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Zimbabwe Re-Arrests 3 Women Who Allege Torture, Sexual Abuse

Zimbabwe police are seen outside the opposition party headquarters in Harare, June, 5, 2020.
Zimbabwe police are seen outside the opposition party headquarters in Harare, June, 5, 2020.

Zimbabwe police Wednesday arrested three opposition activists on accusations that they lied in saying that they had been abducted and tortured, their lawyers said.

The arrests came as a group of U.N. experts spoke against a "reported pattern of disappearances and torture" by government agents in the country.

The three opposition women alleged that they were tortured and sexually abused by their abductors, who they said took them from a police station in May after they had been arrested for organizing an anti-government protest. Their abductors were unidentified, but because they took the women from police custody, it appears they were some kind of state agents.

The young women were missing for nearly 48 hours before being released by their abductors. While they were being treated in a hospital for injuries inflicted during their captivity, prosecutors charged them with contravening lockdown regulations for participating in the protest.

On Wednesday, police re-arrested the women at Harare Central Police Station, where they had gone to surrender their passports as part of their bail conditions in the case linked to the protest march, said Kumbirai Mafunda, spokesman for Zimbabwe Lawyers for Human Rights, which is providing lawyers for the trio.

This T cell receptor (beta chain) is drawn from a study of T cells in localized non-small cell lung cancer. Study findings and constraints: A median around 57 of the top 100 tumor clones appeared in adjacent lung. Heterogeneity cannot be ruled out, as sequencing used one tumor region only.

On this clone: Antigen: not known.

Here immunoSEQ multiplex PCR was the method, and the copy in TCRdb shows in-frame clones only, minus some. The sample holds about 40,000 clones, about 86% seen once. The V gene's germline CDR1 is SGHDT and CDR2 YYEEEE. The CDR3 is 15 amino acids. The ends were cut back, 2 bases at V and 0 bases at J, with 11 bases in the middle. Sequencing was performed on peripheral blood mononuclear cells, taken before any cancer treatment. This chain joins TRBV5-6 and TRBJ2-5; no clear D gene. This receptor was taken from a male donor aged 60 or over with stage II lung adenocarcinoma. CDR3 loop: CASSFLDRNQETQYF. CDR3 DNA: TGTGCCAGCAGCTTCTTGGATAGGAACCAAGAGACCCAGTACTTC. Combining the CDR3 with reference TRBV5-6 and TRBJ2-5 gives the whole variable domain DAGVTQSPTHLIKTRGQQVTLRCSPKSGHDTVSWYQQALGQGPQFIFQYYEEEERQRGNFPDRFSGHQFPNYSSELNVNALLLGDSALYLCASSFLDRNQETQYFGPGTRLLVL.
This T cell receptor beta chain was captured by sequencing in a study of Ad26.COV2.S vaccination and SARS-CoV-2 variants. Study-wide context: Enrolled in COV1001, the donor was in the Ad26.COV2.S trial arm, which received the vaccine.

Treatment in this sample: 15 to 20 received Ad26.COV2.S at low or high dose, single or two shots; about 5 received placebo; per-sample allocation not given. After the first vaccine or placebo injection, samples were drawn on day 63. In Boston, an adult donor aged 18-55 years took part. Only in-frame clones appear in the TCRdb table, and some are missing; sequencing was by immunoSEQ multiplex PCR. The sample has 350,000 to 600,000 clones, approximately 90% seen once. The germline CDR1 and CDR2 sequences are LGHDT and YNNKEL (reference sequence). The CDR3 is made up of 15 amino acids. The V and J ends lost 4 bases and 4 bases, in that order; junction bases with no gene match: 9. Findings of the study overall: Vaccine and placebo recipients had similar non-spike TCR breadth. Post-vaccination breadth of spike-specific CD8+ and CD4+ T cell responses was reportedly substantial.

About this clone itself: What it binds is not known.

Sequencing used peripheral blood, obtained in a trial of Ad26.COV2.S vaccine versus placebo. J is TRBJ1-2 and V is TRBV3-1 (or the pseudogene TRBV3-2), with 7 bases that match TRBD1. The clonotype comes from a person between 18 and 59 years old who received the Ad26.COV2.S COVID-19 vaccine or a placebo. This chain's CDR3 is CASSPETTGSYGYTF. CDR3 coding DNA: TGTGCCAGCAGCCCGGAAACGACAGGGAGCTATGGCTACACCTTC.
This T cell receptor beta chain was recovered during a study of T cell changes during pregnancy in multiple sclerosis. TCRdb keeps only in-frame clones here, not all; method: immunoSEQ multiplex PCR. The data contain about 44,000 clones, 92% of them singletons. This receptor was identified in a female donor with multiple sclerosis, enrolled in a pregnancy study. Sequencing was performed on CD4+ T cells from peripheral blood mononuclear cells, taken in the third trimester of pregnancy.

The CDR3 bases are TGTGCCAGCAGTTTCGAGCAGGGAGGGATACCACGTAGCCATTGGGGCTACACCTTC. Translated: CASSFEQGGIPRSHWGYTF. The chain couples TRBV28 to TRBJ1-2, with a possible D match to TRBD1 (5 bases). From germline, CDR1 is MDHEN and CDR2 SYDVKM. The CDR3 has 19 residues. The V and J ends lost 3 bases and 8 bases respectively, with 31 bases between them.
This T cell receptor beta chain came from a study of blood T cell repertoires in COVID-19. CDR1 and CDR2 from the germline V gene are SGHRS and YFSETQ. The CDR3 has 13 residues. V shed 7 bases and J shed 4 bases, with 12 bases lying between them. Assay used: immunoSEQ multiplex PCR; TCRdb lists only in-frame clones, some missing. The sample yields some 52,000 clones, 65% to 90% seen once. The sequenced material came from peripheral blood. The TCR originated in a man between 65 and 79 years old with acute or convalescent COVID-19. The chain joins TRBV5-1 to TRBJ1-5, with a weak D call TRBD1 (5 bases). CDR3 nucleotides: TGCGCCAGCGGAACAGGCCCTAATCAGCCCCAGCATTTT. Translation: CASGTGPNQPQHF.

The arrests came as a group of United Nations human rights experts said the Zimbabwe government should "immediately end" the practice of disappearances and torture "that appear aimed at suppressing protests and dissent." The U.N. experts also said the government should "ensure the effective protection of women from sexual violence, and to bring those responsible to account."

Zimbabwe's Home Affairs Minister Kazembe Kazembe told reporters Wednesday that the alleged abductions had been fabricated and were part of a wider agenda to destabilize President Emmerson Mnangagwa's government.

He accused political rivals, local and foreign Christian preachers and foreign diplomatic missions based in Zimbabwe of trying to create dissent. He dismissed "rumors" of an impending coup, saying the government "is stable and peaceful internally."

Speaking at a party meeting on the same day, Mnangagwa also spoke of a plot against his government which "culminated in the purported abductions."